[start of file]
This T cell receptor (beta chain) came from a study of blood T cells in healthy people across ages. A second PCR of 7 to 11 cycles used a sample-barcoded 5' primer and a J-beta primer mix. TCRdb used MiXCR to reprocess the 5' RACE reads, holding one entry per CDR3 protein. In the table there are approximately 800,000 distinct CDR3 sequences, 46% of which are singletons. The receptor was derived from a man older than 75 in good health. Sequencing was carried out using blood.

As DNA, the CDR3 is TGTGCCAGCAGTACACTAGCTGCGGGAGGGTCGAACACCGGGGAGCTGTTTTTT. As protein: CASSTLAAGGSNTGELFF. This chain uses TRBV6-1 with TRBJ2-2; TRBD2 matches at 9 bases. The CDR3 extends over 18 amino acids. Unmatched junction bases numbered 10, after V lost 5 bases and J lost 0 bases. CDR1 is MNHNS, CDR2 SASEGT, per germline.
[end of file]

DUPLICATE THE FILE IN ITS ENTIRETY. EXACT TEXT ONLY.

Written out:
This T cell receptor (beta chain) came from a study of blood T cells in healthy people across ages. A second PCR of 7 to 11 cycles used a sample-barcoded 5' primer and a J-beta primer mix. TCRdb used MiXCR to reprocess the 5' RACE reads, holding one entry per CDR3 protein. In the table there are approximately 800,000 distinct CDR3 sequences, 46% of which are singletons. The receptor was derived from a man older than 75 in good health. Sequencing was carried out using blood.

As DNA, the CDR3 is TGTGCCAGCAGTACACTAGCTGCGGGAGGGTCGAACACCGGGGAGCTGTTTTTT. As protein: CASSTLAAGGSNTGELFF. This chain uses TRBV6-1 with TRBJ2-2; TRBD2 matches at 9 bases. The CDR3 extends over 18 amino acids. Unmatched junction bases numbered 10, after V lost 5 bases and J lost 0 bases. CDR1 is MNHNS, CDR2 SASEGT, per germline.